Classroom Technology

Students Struggle With Spotting Fake News, Stanford Researchers Say

By Leo Doran — November 30, 2016 3 min read
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By guest blogger Leo Doran

Do you trust that the above image shows real Fukushima nuclear flowers?

If you looked at the above screen-cap from the popular image-sharing site “Imgur"—where anyone can upload images—and asked “How do we know that image hasn’t been doctored?” or “Who posted this photo?” or “How do we know it was taken near the power plant?” you would be in the minority of high school students. Most are not as discerning.

According to researchers, only 20 percent of 454 high school students asked to evaluate the screen-cap delivered a “mastery” level critique of whether the source could be trusted to depict what it purports to show.

Forty percent of students didn’t question whether the post showed reliable evidence of conditions near the plant.

According to a report issued by the Stanford History Education Group, which administered the Fukushima flower question and a battery of other “civic online reasoning” tests to students from middle schools to college ages, “young people’s ability to reason about the information on the internet can be summed up in one word: bleak.” The Stanford History Education Group is a student and faculty research collaborative that focuses on how history is taught and assessed.

Interest in “fake news” has perked up in the wake of the recently concluded and bitterly negative election cycle. While falsehoods and propaganda spread for political motivations or other reasons have been employed since the earliest years of the republic, some experts are concerned that the unfettered spread of information through social media makes it all-the-more difficult for consumers to distinguish between reputable and disreputable information streams.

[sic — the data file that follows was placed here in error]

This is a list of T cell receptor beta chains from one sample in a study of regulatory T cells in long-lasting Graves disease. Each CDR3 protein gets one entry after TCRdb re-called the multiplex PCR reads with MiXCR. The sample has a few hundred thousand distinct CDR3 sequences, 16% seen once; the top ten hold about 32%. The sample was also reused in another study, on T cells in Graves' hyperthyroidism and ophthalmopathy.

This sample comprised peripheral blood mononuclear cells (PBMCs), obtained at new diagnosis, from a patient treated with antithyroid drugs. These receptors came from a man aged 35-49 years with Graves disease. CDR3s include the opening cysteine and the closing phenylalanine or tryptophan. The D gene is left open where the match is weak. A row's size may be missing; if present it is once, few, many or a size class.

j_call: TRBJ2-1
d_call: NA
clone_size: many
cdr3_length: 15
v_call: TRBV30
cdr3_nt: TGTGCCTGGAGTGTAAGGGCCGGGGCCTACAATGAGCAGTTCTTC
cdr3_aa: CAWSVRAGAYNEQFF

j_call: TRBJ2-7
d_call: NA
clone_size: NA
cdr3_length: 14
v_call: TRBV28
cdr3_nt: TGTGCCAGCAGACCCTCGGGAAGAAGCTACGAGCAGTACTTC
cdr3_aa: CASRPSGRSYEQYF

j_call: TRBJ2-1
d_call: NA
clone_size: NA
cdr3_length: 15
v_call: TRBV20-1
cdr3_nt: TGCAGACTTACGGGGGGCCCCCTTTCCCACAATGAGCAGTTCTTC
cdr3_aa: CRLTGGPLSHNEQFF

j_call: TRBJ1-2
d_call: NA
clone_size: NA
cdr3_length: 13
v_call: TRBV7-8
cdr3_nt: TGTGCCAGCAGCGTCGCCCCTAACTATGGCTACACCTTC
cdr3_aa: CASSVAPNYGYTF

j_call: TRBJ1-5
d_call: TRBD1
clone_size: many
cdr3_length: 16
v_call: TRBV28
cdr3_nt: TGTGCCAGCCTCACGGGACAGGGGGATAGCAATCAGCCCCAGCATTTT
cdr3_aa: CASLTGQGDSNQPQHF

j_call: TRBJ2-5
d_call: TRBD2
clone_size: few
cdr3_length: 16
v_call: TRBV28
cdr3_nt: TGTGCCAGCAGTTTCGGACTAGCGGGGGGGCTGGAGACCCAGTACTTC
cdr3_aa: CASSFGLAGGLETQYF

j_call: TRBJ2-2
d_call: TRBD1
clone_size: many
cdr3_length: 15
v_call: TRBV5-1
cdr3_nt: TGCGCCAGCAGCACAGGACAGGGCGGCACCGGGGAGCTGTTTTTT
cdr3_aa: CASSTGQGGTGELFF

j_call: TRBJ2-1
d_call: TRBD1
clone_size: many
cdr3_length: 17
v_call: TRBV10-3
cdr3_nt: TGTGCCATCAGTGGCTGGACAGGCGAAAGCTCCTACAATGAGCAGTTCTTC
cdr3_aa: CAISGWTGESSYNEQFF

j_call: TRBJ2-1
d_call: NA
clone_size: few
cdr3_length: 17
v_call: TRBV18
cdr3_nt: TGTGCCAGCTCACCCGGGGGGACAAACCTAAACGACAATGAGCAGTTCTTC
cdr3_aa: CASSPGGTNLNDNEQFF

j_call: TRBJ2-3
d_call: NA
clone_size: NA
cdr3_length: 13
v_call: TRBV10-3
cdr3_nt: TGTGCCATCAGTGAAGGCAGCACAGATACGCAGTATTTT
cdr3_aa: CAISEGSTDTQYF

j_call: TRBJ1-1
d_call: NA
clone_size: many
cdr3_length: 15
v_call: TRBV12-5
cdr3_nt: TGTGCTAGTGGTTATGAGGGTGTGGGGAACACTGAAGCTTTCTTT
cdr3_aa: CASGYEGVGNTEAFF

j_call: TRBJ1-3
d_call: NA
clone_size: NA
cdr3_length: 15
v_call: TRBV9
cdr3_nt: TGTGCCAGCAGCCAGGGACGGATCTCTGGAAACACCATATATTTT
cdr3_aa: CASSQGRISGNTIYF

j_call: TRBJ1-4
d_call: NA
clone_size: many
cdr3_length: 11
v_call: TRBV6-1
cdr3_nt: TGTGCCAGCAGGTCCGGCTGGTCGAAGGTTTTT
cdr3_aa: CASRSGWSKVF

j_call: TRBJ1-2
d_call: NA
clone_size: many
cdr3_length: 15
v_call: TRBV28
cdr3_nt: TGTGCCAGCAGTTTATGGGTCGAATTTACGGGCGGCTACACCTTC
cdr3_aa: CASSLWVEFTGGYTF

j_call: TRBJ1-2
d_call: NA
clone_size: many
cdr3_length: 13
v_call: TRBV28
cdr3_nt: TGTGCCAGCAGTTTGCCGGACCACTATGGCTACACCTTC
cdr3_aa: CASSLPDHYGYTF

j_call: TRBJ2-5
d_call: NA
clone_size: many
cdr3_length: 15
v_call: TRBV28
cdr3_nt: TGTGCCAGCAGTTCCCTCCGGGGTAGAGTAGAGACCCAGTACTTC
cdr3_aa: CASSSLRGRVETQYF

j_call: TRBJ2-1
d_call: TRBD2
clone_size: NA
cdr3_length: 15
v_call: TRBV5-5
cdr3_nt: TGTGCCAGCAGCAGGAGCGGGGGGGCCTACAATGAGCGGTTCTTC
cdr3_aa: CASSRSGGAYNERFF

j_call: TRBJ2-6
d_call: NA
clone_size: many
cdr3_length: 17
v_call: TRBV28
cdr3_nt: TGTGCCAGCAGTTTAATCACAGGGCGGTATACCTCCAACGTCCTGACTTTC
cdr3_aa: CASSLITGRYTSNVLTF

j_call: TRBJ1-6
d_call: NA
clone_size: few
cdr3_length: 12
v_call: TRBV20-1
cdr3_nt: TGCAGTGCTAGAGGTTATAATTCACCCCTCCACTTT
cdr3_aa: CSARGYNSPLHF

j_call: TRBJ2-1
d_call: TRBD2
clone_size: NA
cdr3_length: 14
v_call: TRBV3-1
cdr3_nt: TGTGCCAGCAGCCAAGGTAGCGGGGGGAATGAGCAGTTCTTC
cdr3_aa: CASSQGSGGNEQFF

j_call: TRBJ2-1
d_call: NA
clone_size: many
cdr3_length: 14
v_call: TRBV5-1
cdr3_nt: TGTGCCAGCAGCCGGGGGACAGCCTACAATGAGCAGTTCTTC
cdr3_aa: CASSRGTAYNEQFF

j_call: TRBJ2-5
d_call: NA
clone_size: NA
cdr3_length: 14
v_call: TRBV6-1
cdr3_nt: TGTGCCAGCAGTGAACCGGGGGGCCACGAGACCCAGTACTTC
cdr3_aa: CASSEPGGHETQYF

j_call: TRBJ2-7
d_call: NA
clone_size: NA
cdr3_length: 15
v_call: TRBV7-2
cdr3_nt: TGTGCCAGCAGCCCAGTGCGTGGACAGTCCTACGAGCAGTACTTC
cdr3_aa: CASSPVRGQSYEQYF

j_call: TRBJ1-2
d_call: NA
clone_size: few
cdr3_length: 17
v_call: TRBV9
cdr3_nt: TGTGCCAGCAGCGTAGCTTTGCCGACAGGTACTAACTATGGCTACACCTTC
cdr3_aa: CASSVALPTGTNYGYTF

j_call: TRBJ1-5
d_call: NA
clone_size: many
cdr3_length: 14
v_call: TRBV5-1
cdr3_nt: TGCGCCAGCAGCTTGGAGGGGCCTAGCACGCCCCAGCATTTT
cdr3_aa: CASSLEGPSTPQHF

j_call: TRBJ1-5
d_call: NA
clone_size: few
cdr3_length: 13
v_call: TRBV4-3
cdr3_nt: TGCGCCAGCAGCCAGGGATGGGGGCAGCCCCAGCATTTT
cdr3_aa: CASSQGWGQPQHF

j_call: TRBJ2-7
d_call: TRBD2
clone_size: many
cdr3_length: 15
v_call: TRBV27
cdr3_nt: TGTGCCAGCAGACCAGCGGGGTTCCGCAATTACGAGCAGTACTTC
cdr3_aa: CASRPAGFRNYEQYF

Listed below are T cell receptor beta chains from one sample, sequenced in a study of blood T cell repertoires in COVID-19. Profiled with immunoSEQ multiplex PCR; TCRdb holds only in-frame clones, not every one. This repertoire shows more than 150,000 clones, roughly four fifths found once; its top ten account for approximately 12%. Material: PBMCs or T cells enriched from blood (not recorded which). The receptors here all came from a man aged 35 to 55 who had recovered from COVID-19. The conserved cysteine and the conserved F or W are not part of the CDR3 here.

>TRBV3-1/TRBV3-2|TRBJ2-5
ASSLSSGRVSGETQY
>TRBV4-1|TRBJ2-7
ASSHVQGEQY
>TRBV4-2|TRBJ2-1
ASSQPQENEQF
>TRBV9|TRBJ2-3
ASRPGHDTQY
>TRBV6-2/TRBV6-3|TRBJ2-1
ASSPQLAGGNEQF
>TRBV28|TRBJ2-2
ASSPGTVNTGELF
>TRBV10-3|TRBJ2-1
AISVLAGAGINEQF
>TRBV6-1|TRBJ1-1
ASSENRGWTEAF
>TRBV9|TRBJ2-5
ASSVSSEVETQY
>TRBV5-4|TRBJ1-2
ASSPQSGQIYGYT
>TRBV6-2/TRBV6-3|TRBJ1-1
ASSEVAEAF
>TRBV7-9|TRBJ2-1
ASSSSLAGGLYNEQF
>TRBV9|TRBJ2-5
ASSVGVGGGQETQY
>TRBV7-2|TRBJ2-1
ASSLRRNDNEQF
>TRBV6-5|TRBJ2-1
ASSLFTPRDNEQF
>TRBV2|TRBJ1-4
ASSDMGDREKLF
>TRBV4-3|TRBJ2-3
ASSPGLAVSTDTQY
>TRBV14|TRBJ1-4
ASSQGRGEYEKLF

A Buzzfeed study found that factually incorrect “news” items actually received more Facebook engagement in the closing months of the election than items from mainstream publications.

Facebook has said that it is studying ways to limit, or somehow distinguish between articles from respected publications and those from dubious sources. Already, both Facebook and Google have announced they will no longer extend their advertising services to fake news sites.

What worries the Stanford researchers, led by director Sam Wineburg, is that many students seem unable or uninterested in making those important distinctions in their own reading and research.

“They aren’t asking the rudimentary questions,” says Wineburg.

In the study, many college students failed to effectively evaluate the pros and cons of relying on a MoveOn.org Twitter post that cited a relatively reputable public polling agency.

“Native advertising,” an increasingly popular and controversial form or advertising in which companies pay for articles or blog posts that are written to mimic the look and tone of editorial content, was found to be particularly vexing to middle school students.

While most could distinguish between a classic advertisement and a classic news-piece on Slate.com’s homepage, over 80 percent believed the native advertisement, which was tagged as “sponsored content” was a true news article.

The researchers concluded that most students should be explicitly taught what the term “sponsored content” means from the time they’re in elementary school.

Even more insidious for Wineburg is the rise of “astro-turfing,” or big-money special interests that create fake websites pretending to be grass-roots movements. To the undiscerning eye, these groups can pose as unbiased arbiters of information, while they actually try to subtly sway public opinion.

The report was issued as the Stanford group works to develop fully fleshed out curriculum items for teaching civic online reasoning. In the coming months, the report says the group will develop videos, lesson plans and teaching materials for widespread classroom use.

As for those “Fukushima flowers:" other outlets have reported on the images with a little more context. Another online post by National Geographic, raised questions about whether the flowers’ mutations are actually attributable to radiation poisoning.

But for students, whether the flowers are or aren’t actually from the power-plant’s vicinity is besides the point, according to Wineburg.

The point, he said, is that Imgur user “pleasegoogleShakerAamerpleasegoogleDavidKelly,” who self-describes as an “Ecological Libertarian-Technocrat” and an “Agnostic Determinist,” should not be blindly trusted without extensive outside verification.

Screenshot of Imgur.com, courtesy of Stanford History Education Group Report


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A version of this news article first appeared in the Digital Education blog.


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